From natural disasters to innovative ways to cut costs, it’s been a busy month for data center news. Here, we round up the latest stories from the world of data centers.
Think of a big data center. Then, think bigger. Keep going and you might get close to a planned 1,000 megawatt hyperscale data center set to be built in the Arctic Circle next year.
Every company has different data capacities and needs which can vary from seasonal demands for data to future expansion. There are five types of data center configurations that provide different solutions to an individual company’s needs.
For those who are starting a new build out, or planning an extensive equipment refresh, the question of which power distribution option to use may still be undecided. The choice of which data center power distribution solution to use often comes down to RPPs, Finger Safe RPPs, and Busway. Some people swear by their preferred solution, while others might be considering one of the other two. Each of these methods of power distribution has advantages and disadvantages over the other two.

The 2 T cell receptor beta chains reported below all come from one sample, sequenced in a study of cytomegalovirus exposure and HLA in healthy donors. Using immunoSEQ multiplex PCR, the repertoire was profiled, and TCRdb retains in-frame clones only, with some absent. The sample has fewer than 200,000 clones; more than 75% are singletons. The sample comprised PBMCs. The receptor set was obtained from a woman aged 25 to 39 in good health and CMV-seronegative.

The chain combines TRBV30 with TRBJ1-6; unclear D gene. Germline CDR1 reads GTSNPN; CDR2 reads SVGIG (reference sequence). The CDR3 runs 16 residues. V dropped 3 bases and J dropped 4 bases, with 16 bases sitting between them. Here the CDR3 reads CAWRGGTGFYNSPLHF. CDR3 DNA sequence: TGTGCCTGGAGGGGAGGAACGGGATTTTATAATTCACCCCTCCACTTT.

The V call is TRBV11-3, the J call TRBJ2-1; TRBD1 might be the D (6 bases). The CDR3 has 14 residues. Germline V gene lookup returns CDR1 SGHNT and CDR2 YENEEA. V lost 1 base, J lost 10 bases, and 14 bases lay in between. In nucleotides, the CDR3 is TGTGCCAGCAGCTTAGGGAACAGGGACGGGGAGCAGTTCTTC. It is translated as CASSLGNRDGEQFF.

Iron Mountain recently began construction on its 150,000 square foot data center in Manassas, Virginia. The data center, known as VA-1, is one of four data centers planned out on the 83-acre campus, and is slated to open in August 2017.
Last week, Google announced that they will work in partnership with Facebook, TE SubCom, and Pacific Light Data Communication to build a trans-Pacific submarine cable that connects Hong Kong to Los Angeles, California, with a much higher fiber optic capacity. The project is called the Pacific Light Cable Network. It will have double the capacity of the FASTER cable, which previously held the trans-Pacific record. The Pacific Light Cable Network is set to be completed by the summer of 2018.